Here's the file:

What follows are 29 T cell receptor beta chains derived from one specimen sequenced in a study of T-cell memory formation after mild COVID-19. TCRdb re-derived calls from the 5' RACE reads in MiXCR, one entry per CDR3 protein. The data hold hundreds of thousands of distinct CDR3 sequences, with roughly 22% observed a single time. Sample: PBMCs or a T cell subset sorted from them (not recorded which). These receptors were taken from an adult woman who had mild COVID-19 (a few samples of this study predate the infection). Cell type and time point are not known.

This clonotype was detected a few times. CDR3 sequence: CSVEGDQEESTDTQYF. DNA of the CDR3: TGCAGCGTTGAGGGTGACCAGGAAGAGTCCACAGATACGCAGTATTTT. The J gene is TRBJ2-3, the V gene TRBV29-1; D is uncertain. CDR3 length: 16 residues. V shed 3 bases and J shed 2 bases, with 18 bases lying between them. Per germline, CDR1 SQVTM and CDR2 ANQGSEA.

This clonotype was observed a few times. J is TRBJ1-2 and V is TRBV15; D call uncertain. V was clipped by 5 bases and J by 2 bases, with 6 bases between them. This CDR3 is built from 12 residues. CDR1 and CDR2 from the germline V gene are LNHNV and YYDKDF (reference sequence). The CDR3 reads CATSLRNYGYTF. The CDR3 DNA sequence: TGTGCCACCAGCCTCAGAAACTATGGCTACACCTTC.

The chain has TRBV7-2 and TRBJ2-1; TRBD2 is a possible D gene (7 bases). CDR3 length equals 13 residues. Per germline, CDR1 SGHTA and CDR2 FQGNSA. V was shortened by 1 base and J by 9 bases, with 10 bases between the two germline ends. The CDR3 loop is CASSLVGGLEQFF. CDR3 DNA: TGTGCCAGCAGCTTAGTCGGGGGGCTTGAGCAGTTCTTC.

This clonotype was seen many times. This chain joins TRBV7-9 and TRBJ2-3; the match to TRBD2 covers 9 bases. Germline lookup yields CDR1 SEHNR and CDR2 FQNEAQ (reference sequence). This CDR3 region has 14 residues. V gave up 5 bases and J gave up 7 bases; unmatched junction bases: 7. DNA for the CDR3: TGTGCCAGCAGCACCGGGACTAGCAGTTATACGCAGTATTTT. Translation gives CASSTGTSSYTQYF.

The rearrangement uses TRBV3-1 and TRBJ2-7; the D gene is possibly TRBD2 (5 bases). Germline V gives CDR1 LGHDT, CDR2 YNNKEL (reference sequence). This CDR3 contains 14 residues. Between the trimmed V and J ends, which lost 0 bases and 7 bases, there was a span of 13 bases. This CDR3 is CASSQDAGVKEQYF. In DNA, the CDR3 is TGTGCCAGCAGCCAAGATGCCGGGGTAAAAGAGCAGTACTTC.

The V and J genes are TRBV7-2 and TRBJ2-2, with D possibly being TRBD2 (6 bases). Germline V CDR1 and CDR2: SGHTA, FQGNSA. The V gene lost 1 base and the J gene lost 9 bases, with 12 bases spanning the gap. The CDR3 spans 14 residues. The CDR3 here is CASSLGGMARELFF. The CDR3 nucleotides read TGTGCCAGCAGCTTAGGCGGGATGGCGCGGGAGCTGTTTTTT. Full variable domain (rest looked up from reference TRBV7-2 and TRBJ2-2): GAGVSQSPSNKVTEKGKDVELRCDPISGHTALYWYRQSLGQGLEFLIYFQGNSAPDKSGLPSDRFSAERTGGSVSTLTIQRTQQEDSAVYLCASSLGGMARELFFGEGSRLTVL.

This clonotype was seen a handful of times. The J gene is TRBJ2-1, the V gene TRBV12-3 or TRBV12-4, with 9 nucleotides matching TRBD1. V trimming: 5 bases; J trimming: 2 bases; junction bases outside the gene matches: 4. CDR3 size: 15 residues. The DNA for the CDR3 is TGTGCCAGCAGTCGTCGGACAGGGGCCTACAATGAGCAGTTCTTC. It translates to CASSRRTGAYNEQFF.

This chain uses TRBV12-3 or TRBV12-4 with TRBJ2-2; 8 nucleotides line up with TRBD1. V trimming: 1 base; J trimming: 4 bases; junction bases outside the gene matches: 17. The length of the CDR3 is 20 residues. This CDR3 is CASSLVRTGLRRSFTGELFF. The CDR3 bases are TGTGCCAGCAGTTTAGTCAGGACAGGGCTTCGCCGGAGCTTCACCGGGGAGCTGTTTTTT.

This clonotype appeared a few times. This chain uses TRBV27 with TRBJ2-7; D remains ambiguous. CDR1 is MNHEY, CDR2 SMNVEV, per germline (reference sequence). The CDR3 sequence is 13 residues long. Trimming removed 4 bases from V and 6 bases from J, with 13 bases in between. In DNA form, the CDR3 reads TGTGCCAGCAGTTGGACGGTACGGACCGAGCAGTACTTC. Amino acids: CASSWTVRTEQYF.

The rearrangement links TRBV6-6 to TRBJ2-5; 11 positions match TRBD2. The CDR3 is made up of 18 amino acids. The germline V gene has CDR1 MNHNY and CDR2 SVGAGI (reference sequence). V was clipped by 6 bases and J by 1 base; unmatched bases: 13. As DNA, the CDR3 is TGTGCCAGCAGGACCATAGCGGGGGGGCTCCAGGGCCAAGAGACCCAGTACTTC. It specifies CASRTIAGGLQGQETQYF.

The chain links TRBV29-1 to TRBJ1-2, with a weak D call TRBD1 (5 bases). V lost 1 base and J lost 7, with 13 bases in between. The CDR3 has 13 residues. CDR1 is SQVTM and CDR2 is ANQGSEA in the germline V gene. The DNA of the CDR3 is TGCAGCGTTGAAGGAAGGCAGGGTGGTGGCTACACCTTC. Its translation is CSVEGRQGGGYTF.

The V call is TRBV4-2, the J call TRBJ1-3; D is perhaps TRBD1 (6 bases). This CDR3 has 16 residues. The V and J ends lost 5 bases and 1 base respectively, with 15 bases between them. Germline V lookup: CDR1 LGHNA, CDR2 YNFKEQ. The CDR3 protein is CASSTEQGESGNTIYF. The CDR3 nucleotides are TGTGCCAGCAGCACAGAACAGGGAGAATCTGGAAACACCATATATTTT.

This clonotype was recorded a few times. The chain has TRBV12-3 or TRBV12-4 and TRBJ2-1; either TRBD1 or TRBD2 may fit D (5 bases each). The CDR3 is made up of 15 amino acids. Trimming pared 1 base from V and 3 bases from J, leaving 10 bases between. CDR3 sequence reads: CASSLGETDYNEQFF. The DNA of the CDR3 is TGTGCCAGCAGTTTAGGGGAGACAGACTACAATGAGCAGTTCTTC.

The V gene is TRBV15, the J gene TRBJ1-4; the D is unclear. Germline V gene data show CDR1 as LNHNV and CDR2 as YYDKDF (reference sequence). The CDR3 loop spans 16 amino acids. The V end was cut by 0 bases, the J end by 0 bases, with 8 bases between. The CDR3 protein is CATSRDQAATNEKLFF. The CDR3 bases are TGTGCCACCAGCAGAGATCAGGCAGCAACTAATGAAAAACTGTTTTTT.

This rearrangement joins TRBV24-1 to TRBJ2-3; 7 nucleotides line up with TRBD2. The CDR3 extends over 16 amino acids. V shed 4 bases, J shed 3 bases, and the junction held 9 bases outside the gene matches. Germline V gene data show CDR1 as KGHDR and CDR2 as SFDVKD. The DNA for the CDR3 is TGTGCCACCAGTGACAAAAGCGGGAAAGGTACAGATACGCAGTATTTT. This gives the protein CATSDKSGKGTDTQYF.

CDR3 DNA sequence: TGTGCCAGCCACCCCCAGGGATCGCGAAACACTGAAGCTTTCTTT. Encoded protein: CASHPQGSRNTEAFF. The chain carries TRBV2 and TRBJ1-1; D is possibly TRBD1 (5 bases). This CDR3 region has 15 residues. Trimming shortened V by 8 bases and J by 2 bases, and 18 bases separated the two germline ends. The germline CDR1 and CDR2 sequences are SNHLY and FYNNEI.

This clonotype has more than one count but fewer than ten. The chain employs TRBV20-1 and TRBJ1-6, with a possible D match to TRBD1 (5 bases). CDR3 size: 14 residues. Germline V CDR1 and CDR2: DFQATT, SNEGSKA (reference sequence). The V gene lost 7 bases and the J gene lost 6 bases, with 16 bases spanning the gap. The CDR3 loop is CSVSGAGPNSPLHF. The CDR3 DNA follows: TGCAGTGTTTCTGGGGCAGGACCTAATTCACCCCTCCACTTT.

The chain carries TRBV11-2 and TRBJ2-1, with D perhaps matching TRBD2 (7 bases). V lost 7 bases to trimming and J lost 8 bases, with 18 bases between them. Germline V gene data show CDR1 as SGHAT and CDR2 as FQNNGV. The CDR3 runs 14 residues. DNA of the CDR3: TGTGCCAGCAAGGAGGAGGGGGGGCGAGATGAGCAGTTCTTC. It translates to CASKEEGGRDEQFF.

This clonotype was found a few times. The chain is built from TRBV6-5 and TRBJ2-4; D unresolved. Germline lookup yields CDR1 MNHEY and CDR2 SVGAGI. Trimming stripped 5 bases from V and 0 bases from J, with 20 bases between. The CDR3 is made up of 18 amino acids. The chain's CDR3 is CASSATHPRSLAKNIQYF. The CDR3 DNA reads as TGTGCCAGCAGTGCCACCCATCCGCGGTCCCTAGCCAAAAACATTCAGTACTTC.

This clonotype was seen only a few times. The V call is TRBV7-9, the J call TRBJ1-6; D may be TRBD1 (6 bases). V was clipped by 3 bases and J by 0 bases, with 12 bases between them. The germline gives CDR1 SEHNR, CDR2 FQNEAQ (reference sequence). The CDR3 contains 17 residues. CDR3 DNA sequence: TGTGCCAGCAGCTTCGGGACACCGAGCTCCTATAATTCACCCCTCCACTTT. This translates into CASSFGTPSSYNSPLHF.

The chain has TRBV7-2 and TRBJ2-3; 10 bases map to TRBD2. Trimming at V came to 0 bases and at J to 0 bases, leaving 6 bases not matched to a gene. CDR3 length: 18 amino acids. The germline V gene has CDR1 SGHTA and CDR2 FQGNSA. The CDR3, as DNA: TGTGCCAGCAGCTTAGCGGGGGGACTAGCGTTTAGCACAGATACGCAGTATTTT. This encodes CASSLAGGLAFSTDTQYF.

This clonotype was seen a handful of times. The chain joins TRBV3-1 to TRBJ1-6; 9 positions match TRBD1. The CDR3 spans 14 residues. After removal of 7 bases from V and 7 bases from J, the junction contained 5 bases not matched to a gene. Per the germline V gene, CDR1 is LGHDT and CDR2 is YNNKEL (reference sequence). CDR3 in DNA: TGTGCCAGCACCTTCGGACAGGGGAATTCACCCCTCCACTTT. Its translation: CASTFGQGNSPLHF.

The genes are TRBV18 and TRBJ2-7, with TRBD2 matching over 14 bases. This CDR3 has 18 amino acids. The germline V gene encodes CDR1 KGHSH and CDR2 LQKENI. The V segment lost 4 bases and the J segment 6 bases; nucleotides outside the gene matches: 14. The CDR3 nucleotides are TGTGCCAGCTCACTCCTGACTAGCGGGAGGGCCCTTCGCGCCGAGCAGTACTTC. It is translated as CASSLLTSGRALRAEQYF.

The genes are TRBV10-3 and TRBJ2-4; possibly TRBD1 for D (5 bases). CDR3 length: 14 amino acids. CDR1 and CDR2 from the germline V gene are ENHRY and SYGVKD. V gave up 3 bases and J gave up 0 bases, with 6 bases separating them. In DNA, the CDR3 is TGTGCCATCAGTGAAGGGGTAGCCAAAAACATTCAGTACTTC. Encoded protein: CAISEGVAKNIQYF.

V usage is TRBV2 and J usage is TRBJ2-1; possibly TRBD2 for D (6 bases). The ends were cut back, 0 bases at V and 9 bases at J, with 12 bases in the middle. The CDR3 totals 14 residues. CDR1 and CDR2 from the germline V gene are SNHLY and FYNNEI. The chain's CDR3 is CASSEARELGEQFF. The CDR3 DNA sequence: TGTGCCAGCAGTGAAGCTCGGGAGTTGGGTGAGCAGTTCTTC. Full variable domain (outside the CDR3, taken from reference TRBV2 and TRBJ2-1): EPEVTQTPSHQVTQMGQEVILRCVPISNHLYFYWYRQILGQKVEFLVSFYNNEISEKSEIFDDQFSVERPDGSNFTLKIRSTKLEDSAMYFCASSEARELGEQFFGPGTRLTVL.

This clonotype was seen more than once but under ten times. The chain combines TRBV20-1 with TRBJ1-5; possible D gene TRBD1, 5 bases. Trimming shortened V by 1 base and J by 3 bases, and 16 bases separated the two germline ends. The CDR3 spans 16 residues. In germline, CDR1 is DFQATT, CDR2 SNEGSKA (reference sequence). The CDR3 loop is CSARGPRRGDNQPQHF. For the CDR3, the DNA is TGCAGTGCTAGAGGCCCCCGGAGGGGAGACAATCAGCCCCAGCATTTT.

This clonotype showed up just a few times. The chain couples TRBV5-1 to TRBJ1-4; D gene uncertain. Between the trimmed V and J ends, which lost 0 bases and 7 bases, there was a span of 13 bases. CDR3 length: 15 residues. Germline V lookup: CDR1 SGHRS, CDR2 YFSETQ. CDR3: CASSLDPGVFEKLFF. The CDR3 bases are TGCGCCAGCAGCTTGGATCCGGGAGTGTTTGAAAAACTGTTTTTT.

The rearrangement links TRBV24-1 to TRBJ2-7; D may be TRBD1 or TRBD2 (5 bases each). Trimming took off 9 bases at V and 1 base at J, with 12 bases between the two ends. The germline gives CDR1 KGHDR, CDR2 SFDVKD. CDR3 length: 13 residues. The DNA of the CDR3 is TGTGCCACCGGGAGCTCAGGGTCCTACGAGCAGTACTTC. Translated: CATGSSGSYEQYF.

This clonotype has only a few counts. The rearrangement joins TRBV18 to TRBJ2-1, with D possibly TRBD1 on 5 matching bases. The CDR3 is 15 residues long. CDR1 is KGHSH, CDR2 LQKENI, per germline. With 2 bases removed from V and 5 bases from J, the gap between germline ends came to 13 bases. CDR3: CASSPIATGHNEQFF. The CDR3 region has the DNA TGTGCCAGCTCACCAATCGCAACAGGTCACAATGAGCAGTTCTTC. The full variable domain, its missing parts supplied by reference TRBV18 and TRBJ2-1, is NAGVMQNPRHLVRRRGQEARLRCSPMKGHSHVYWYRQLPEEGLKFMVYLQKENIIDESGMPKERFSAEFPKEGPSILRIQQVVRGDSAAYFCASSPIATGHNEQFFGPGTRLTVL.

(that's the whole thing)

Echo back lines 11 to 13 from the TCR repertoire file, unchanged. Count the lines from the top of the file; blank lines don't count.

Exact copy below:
The rearrangement links TRBV6-6 to TRBJ2-5; 11 positions match TRBD2. The CDR3 is made up of 18 amino acids. The germline V gene has CDR1 MNHNY and CDR2 SVGAGI (reference sequence). V was clipped by 6 bases and J by 1 base; unmatched bases: 13. As DNA, the CDR3 is TGTGCCAGCAGGACCATAGCGGGGGGGCTCCAGGGCCAAGAGACCCAGTACTTC. It specifies CASRTIAGGLQGQETQYF.

The chain links TRBV29-1 to TRBJ1-2, with a weak D call TRBD1 (5 bases). V lost 1 base and J lost 7, with 13 bases in between. The CDR3 has 13 residues. CDR1 is SQVTM and CDR2 is ANQGSEA in the germline V gene. The DNA of the CDR3 is TGCAGCGTTGAAGGAAGGCAGGGTGGTGGCTACACCTTC. Its translation is CSVEGRQGGGYTF.

The V call is TRBV4-2, the J call TRBJ1-3; D is perhaps TRBD1 (6 bases). This CDR3 has 16 residues. The V and J ends lost 5 bases and 1 base respectively, with 15 bases between them. Germline V lookup: CDR1 LGHNA, CDR2 YNFKEQ. The CDR3 protein is CASSTEQGESGNTIYF. The CDR3 nucleotides are TGTGCCAGCAGCACAGAACAGGGAGAATCTGGAAACACCATATATTTT.